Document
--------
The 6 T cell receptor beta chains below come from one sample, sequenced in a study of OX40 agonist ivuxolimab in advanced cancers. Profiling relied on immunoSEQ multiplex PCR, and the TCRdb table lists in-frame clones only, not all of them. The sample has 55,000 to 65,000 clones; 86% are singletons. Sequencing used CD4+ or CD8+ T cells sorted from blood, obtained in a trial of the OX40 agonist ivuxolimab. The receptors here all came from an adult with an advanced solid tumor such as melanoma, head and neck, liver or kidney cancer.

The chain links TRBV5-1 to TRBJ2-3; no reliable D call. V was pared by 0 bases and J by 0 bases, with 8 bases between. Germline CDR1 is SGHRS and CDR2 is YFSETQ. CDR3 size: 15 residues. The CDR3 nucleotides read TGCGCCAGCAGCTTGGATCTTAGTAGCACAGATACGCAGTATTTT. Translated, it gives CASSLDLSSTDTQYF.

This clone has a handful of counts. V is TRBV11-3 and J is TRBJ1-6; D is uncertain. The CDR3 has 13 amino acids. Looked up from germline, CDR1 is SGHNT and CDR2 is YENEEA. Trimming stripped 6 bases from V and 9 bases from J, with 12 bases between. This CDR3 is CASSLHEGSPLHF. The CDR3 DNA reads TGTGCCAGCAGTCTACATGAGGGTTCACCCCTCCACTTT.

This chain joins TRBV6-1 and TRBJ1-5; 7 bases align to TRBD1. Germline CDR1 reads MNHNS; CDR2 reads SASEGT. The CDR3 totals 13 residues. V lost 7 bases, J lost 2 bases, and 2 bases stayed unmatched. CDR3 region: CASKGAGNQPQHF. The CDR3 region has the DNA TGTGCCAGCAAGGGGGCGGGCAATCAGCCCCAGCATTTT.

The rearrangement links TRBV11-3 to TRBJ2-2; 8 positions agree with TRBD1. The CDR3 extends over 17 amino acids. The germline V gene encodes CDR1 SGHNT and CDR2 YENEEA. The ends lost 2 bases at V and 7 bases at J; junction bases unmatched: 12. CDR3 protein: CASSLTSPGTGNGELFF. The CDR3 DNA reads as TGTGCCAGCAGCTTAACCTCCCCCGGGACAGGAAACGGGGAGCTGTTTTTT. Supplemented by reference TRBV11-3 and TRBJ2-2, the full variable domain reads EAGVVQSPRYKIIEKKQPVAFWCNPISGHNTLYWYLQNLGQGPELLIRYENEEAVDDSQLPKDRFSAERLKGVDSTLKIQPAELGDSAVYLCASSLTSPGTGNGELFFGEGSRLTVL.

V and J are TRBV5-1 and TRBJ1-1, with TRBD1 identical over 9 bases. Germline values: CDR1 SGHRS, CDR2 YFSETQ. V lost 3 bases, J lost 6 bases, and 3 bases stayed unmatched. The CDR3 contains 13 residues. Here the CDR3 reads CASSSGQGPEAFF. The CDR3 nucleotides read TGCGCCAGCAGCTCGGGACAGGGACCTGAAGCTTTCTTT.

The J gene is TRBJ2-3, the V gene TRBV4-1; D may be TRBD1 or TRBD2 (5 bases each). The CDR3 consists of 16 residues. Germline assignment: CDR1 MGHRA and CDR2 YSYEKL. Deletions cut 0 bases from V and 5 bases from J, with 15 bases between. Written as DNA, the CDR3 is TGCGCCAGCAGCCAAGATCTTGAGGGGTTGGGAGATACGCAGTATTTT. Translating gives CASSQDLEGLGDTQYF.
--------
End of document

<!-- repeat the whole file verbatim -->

The 6 T cell receptor beta chains below come from one sample, sequenced in a study of OX40 agonist ivuxolimab in advanced cancers. Profiling relied on immunoSEQ multiplex PCR, and the TCRdb table lists in-frame clones only, not all of them. The sample has 55,000 to 65,000 clones; 86% are singletons. Sequencing used CD4+ or CD8+ T cells sorted from blood, obtained in a trial of the OX40 agonist ivuxolimab. The receptors here all came from an adult with an advanced solid tumor such as melanoma, head and neck, liver or kidney cancer.

The chain links TRBV5-1 to TRBJ2-3; no reliable D call. V was pared by 0 bases and J by 0 bases, with 8 bases between. Germline CDR1 is SGHRS and CDR2 is YFSETQ. CDR3 size: 15 residues. The CDR3 nucleotides read TGCGCCAGCAGCTTGGATCTTAGTAGCACAGATACGCAGTATTTT. Translated, it gives CASSLDLSSTDTQYF.

This clone has a handful of counts. V is TRBV11-3 and J is TRBJ1-6; D is uncertain. The CDR3 has 13 amino acids. Looked up from germline, CDR1 is SGHNT and CDR2 is YENEEA. Trimming stripped 6 bases from V and 9 bases from J, with 12 bases between. This CDR3 is CASSLHEGSPLHF. The CDR3 DNA reads TGTGCCAGCAGTCTACATGAGGGTTCACCCCTCCACTTT.

This chain joins TRBV6-1 and TRBJ1-5; 7 bases align to TRBD1. Germline CDR1 reads MNHNS; CDR2 reads SASEGT. The CDR3 totals 13 residues. V lost 7 bases, J lost 2 bases, and 2 bases stayed unmatched. CDR3 region: CASKGAGNQPQHF. The CDR3 region has the DNA TGTGCCAGCAAGGGGGCGGGCAATCAGCCCCAGCATTTT.

The rearrangement links TRBV11-3 to TRBJ2-2; 8 positions agree with TRBD1. The CDR3 extends over 17 amino acids. The germline V gene encodes CDR1 SGHNT and CDR2 YENEEA. The ends lost 2 bases at V and 7 bases at J; junction bases unmatched: 12. CDR3 protein: CASSLTSPGTGNGELFF. The CDR3 DNA reads as TGTGCCAGCAGCTTAACCTCCCCCGGGACAGGAAACGGGGAGCTGTTTTTT. Supplemented by reference TRBV11-3 and TRBJ2-2, the full variable domain reads EAGVVQSPRYKIIEKKQPVAFWCNPISGHNTLYWYLQNLGQGPELLIRYENEEAVDDSQLPKDRFSAERLKGVDSTLKIQPAELGDSAVYLCASSLTSPGTGNGELFFGEGSRLTVL.

V and J are TRBV5-1 and TRBJ1-1, with TRBD1 identical over 9 bases. Germline values: CDR1 SGHRS, CDR2 YFSETQ. V lost 3 bases, J lost 6 bases, and 3 bases stayed unmatched. The CDR3 contains 13 residues. Here the CDR3 reads CASSSGQGPEAFF. The CDR3 nucleotides read TGCGCCAGCAGCTCGGGACAGGGACCTGAAGCTTTCTTT.

The J gene is TRBJ2-3, the V gene TRBV4-1; D may be TRBD1 or TRBD2 (5 bases each). The CDR3 consists of 16 residues. Germline assignment: CDR1 MGHRA and CDR2 YSYEKL. Deletions cut 0 bases from V and 5 bases from J, with 15 bases between. Written as DNA, the CDR3 is TGCGCCAGCAGCCAAGATCTTGAGGGGTTGGGAGATACGCAGTATTTT. Translating gives CASSQDLEGLGDTQYF.